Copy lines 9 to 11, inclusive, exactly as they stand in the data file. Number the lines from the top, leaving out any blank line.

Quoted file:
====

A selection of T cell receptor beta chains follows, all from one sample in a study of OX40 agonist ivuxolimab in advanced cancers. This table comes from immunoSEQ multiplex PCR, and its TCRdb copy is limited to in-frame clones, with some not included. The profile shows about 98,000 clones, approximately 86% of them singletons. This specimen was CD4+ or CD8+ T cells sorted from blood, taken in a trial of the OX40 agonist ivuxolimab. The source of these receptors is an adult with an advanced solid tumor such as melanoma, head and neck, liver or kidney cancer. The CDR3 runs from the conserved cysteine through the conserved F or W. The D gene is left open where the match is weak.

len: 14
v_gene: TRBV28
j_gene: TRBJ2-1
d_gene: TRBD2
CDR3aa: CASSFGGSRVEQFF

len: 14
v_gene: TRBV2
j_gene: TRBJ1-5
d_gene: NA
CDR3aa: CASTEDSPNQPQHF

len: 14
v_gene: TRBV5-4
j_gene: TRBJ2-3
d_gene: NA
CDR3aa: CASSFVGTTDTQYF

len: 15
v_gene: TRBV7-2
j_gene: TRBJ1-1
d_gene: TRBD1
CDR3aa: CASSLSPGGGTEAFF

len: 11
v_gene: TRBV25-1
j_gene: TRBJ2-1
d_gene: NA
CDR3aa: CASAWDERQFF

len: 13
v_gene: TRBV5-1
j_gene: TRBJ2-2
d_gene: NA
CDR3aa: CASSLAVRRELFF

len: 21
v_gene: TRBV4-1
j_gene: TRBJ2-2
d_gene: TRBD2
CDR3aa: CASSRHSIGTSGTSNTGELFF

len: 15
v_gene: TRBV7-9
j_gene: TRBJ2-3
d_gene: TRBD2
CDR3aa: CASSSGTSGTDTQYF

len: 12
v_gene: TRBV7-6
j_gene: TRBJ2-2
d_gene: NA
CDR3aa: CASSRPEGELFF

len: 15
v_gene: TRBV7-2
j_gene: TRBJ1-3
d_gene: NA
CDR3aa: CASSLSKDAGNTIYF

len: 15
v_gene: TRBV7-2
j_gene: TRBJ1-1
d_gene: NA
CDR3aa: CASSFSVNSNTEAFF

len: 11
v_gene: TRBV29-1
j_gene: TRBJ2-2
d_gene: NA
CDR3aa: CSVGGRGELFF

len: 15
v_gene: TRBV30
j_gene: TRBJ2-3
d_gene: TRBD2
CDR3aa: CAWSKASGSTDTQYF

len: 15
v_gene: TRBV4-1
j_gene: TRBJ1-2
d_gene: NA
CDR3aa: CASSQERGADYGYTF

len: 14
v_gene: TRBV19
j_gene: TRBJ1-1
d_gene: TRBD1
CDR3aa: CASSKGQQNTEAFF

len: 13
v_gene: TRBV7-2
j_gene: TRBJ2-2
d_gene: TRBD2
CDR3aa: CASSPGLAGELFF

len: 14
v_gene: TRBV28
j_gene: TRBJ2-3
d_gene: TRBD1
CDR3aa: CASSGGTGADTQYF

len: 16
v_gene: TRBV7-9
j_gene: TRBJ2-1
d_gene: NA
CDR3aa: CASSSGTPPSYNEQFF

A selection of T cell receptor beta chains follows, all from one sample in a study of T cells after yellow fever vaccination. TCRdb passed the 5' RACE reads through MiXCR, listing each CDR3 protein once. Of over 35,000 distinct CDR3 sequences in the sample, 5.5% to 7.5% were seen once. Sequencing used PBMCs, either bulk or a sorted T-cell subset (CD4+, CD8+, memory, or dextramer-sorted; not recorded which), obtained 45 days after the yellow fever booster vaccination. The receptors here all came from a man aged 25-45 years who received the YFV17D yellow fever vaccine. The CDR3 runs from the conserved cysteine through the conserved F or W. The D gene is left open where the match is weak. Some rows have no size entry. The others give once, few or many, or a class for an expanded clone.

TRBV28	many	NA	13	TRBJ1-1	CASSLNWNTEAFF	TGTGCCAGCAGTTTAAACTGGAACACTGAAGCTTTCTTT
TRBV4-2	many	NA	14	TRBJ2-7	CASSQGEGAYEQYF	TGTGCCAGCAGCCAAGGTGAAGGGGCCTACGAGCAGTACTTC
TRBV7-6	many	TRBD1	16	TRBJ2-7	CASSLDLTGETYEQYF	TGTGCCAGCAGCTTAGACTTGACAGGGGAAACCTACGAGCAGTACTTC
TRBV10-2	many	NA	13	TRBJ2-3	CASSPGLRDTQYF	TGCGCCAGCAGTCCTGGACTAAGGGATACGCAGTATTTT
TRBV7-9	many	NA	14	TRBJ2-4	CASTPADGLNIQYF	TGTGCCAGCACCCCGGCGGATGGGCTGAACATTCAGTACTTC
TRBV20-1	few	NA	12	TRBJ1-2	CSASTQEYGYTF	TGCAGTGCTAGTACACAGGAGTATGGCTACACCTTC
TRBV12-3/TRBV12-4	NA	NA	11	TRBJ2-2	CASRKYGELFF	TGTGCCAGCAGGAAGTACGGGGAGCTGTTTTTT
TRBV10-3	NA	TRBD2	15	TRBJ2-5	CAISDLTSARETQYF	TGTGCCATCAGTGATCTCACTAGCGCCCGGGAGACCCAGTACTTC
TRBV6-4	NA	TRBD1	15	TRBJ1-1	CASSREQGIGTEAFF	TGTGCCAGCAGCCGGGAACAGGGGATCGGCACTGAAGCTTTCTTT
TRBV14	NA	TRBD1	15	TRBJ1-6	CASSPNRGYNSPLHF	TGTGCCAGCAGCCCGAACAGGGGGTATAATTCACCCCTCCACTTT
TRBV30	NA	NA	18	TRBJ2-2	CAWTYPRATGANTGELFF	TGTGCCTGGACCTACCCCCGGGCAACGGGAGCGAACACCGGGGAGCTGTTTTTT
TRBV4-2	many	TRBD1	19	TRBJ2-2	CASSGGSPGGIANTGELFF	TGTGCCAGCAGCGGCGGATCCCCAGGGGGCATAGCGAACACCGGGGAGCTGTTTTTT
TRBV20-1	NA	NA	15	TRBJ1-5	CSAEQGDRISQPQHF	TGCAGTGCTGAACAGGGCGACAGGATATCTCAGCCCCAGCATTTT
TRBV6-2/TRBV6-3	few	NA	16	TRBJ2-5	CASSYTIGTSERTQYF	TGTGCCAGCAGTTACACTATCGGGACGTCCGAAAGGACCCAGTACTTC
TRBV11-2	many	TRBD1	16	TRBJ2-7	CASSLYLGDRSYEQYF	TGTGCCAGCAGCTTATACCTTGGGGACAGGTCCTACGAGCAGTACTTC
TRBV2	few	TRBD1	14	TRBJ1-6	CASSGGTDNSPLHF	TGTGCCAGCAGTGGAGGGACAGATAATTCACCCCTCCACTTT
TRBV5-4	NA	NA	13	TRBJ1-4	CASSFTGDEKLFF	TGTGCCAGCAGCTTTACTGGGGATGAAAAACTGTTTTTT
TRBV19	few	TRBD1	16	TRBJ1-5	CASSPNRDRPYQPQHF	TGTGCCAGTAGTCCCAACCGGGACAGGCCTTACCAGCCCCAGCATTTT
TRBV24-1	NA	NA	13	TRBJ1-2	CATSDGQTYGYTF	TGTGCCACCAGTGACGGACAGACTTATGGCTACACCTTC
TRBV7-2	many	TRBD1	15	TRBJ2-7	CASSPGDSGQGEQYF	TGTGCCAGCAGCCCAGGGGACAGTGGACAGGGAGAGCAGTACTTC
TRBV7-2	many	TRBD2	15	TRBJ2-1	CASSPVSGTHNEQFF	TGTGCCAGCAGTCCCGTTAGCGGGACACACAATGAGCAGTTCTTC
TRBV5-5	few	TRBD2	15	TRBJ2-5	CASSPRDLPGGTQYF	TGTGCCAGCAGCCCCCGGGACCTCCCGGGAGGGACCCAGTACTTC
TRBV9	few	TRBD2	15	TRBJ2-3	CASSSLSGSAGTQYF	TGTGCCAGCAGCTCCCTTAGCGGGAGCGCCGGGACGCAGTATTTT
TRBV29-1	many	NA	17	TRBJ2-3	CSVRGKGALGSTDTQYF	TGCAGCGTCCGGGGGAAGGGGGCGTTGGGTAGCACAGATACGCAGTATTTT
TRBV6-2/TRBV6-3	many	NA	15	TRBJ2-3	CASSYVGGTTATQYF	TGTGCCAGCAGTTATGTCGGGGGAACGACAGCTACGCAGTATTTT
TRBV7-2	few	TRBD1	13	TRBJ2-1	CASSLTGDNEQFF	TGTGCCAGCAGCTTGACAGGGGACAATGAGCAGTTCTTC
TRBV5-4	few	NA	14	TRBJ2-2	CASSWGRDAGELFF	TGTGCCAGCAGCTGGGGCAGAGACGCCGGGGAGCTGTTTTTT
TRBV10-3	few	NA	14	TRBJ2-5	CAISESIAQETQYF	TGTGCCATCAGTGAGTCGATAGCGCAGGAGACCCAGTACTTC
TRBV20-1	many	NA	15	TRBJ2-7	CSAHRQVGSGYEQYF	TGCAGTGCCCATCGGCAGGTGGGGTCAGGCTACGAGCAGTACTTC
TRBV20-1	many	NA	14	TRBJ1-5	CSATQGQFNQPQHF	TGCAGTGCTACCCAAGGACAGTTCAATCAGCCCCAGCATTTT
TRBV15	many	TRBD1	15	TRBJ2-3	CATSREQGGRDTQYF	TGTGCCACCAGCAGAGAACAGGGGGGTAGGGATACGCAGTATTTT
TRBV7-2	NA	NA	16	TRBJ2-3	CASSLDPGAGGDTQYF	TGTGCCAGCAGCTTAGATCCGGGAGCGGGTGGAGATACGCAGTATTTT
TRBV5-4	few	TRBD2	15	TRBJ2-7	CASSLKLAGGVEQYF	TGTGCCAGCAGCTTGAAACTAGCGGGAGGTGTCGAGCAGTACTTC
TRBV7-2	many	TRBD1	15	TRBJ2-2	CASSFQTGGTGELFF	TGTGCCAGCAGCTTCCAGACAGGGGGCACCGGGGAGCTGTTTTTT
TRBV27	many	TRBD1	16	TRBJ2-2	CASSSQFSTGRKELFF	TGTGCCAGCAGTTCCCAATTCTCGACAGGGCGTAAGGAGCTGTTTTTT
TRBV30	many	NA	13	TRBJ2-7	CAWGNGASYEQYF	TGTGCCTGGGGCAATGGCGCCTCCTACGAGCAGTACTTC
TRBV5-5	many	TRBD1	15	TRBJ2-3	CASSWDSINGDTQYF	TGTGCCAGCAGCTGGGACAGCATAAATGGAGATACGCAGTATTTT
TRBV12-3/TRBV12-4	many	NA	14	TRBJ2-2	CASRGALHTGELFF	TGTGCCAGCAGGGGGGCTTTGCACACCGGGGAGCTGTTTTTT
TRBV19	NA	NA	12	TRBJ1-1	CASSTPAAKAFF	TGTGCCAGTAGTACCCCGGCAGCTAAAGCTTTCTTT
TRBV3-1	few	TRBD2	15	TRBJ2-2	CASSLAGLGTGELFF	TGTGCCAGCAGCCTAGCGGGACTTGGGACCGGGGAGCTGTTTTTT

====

j_gene: TRBJ1-5
d_gene: NA
CDR3aa: CASTEDSPNQPQHF